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Compression Socks and Pregnancy

Sore feet, swollen ankles, and even varicose veins are common discomforts that many people experience during pregnancy. Most of the time, swelling starts showing up toward the end of pregnancy, gets worse over time, and goes away completely after the baby is born. Any sudden or severe swelling should be reported to your healthcare provider, but even if your swelling is within normal for pregnancy, compression socks can help alleviate some of the aches and pains.

Compression Socks and Pregnancy

Between 30 and 75% of pregnant people experience swelling in their 3rd trimester. The typical blood flow to your feet is accomplished by your heart pumping the blood out and down and the veins returning the blood to your heart using valves in a one-way flow system. As your baby grows your blood volume expands, your blood vessels dilate, and the pressure from the uterus on the pelvic veins increases, all of which makes this return flow more difficult. To compensate for the compromised blood flow, the blood vessels in your legs lighten their return load by pushing some of the fluid into the extracellular spaces, which is what creates the swelling.

Normal pregnancy swelling accumulates throughout the day and then gets better when you prop your feet up or go to bed at night, as it’s easier for your body to maintain good circulation when it isn't working against gravity. Varicose veins can also pop up in the legs, ankles and feet due to these circulatory changes. Varicose veins are enlarged and swollen veins that are overfilled with blood. They are often painful or burn, are generally uncomfortable, and increase your risk of Deep Vein Thrombosis (DVT).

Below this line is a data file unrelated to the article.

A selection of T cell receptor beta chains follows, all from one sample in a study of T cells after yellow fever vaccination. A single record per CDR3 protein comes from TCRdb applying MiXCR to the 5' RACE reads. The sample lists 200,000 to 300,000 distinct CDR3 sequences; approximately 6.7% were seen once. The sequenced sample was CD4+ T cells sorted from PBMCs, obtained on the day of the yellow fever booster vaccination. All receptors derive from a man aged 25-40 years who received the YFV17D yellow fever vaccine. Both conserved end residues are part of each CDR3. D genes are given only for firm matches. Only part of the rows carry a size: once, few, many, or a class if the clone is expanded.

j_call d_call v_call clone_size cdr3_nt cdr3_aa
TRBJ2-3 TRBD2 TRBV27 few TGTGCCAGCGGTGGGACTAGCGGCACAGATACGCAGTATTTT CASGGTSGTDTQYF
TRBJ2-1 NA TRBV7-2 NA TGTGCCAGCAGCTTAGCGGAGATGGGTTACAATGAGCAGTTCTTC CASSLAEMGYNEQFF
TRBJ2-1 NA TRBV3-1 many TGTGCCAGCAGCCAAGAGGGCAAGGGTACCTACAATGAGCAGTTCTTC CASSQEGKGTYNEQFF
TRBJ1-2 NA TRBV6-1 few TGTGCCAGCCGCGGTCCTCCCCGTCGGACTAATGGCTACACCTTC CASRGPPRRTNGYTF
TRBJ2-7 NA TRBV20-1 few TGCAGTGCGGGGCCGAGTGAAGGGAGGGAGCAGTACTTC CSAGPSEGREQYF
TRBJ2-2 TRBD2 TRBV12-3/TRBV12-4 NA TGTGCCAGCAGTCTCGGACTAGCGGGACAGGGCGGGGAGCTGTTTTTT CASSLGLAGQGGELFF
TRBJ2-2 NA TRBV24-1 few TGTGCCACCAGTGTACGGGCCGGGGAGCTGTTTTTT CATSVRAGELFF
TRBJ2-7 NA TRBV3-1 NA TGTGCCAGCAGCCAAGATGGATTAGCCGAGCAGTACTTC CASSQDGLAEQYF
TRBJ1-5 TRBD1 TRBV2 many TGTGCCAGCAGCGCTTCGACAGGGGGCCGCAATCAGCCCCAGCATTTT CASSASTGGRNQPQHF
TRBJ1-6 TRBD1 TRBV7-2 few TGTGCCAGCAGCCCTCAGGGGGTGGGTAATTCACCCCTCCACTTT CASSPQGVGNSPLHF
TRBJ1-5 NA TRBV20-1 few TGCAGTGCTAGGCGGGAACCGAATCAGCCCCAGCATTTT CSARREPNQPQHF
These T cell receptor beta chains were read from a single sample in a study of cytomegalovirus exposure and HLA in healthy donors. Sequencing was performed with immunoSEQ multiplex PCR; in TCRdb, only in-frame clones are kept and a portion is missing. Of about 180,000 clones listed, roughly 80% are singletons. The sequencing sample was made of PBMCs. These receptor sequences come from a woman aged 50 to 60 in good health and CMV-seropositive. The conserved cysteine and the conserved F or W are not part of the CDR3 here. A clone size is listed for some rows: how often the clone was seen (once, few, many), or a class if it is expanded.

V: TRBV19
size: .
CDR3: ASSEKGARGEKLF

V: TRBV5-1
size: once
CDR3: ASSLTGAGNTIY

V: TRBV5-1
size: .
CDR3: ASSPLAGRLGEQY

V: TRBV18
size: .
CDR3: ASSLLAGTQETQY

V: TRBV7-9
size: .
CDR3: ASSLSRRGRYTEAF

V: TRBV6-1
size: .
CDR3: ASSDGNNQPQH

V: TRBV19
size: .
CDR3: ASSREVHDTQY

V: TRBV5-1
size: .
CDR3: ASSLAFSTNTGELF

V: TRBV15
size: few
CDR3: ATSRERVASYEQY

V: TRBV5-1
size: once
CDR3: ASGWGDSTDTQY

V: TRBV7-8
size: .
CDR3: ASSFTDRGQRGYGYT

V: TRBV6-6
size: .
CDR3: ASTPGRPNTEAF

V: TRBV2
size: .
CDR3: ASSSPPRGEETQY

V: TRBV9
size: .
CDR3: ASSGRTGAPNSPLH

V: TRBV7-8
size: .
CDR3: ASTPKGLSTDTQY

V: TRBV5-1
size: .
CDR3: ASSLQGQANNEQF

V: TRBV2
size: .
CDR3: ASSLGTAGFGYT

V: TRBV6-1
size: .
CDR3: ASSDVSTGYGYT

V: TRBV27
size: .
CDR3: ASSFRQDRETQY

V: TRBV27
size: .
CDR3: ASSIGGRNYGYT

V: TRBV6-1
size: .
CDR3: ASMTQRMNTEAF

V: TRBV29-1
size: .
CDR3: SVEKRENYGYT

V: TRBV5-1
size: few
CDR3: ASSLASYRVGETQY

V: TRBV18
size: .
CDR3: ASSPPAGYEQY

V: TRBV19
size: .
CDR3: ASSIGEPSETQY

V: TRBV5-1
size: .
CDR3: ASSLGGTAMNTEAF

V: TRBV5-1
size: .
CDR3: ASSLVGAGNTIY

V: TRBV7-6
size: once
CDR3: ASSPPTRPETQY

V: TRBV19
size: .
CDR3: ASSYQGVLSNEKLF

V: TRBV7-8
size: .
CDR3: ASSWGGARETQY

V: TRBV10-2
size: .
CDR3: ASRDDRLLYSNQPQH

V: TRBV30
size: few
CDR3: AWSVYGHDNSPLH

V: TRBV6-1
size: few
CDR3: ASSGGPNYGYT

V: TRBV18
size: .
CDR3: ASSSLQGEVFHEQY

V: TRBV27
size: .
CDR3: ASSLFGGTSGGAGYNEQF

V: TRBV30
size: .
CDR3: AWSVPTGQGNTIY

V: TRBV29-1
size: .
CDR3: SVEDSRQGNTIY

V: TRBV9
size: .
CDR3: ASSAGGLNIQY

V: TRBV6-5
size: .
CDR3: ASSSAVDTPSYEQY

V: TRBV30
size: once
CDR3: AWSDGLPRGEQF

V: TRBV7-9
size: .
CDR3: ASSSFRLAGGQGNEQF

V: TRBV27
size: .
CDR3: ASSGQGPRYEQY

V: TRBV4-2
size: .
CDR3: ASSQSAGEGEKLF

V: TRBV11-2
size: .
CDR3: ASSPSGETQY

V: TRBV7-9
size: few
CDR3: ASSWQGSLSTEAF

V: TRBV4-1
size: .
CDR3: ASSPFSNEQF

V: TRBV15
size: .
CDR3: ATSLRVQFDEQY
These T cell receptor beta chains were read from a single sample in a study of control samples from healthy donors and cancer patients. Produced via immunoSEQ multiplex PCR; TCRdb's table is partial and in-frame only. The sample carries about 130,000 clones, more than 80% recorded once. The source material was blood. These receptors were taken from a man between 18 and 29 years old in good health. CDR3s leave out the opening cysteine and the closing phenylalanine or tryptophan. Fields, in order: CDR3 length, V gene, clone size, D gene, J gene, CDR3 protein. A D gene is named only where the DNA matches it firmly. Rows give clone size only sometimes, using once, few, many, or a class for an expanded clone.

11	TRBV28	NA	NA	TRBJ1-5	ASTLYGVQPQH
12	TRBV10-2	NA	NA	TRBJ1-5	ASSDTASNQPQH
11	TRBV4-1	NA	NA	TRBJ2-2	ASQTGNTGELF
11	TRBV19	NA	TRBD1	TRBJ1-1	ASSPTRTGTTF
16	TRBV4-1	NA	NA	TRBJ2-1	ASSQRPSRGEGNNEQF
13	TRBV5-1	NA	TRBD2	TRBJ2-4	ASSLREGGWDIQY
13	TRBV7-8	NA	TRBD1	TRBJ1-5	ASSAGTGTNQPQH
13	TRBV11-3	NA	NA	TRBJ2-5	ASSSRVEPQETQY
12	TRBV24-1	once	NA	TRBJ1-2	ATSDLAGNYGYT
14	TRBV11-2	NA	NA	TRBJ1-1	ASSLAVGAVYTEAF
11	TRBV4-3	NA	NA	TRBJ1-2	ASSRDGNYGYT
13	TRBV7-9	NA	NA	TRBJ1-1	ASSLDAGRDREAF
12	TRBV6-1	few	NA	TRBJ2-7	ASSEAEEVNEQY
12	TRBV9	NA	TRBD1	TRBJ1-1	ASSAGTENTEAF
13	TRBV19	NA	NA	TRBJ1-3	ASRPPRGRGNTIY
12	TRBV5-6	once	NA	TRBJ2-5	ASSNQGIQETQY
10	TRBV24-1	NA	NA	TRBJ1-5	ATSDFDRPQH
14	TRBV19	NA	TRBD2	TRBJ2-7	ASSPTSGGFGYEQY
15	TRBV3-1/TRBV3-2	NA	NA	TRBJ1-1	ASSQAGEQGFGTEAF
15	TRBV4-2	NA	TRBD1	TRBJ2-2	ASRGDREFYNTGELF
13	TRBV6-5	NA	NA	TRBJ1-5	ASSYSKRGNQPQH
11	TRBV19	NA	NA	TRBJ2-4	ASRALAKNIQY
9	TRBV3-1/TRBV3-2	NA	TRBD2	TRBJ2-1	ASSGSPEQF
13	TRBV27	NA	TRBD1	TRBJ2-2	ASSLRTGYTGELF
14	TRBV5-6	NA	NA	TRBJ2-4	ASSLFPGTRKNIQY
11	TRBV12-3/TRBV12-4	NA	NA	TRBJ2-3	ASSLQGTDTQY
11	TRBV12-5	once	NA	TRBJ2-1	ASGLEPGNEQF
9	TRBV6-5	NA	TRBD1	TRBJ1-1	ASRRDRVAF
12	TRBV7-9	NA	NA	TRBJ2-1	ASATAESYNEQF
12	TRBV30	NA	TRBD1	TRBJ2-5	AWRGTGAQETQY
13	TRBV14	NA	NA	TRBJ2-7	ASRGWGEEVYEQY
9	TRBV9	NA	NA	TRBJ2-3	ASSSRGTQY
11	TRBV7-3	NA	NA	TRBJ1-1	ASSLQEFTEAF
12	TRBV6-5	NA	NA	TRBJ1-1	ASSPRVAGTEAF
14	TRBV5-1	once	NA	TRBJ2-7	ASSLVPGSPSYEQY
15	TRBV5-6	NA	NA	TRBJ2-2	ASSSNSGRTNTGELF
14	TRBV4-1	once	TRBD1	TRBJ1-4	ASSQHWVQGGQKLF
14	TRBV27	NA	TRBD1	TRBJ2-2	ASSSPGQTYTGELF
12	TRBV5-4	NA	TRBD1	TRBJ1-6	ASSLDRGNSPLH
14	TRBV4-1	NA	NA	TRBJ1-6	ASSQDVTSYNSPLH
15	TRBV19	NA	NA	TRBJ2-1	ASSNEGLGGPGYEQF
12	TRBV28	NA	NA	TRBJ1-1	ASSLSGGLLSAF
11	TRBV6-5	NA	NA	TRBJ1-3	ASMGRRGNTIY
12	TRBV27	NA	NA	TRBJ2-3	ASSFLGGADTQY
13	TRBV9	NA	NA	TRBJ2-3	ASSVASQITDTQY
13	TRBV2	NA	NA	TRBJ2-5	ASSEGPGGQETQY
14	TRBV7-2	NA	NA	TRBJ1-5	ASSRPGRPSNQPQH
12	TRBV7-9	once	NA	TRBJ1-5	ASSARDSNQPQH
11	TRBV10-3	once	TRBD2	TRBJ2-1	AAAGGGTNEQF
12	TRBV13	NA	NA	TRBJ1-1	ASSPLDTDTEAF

If you are experiencing aching feet, swelling, varicose veins, or are at a higher risk of developing DVT, your care provider may recommend you wear compression socks. Compression socks help by reducing the diameter of the blood vessels in the legs, which improves the vessels' ability to push the blood back up to the heart. With this improved blood flow there is less swelling and discomfort, and it also reduces your risk of developing blood clots. If you're pregnant, a pair of compression socks may become your new best friend!

How To Choose Compression Socks

When choosing compression socks you'll want to consider how they fit, the level and type of compression they provide, cost, and how they look, too!

Fit: Compression socks should fit tightly, but comfortably. They should not cause your toes to get tingly, but should provide noticeable support to your legs.

Level of Compression: There are different levels of compression available, from light to firm and some are a graduated compression, meaning more support is given to the feet and less as it moves up your calf. Many pregnant women prefer a medium to firm, graduated compression sock for the most benefits and comfort.

Cost: Compression socks prices vary quite a bit, but most of them cost around $30 and Motif Medical's compression socks are even covered by insurance!

Look: There are a range of style options available for compression socks—anything from solids to patterns. With all the options available you're sure to be able to find some that will fit well in your wardrobe.

Once you get your compression socks, you'll get the best results if you put them on before you get out of bed in the morning, essentially before gravity has the opportunity to start working. Compression socks are much better at preventing swelling than making it go away once it's accumulated. If you don't typically have an issue with swelling or varicose veins, you may only want to wear your compression socks if you know you're going to be on your feet a lot, plan to be walking/hiking, or if you know you'll be sitting still most of the day.

Compression socks are especially great to have when traveling, since you can't move around and be as active when you're flying or driving. Once you get home and prop your feet up, you can take your compression socks off and enjoy the rest of the night. Just remember to put them back on in the morning—your feet will thank you!

All content published on the Motif Medical site is credited for information purposes only. This information should not substitute as medical advice, diagnosis, or treatment. Always consult your doctor or qualified health professional with any questions regarding the health of you or your baby.


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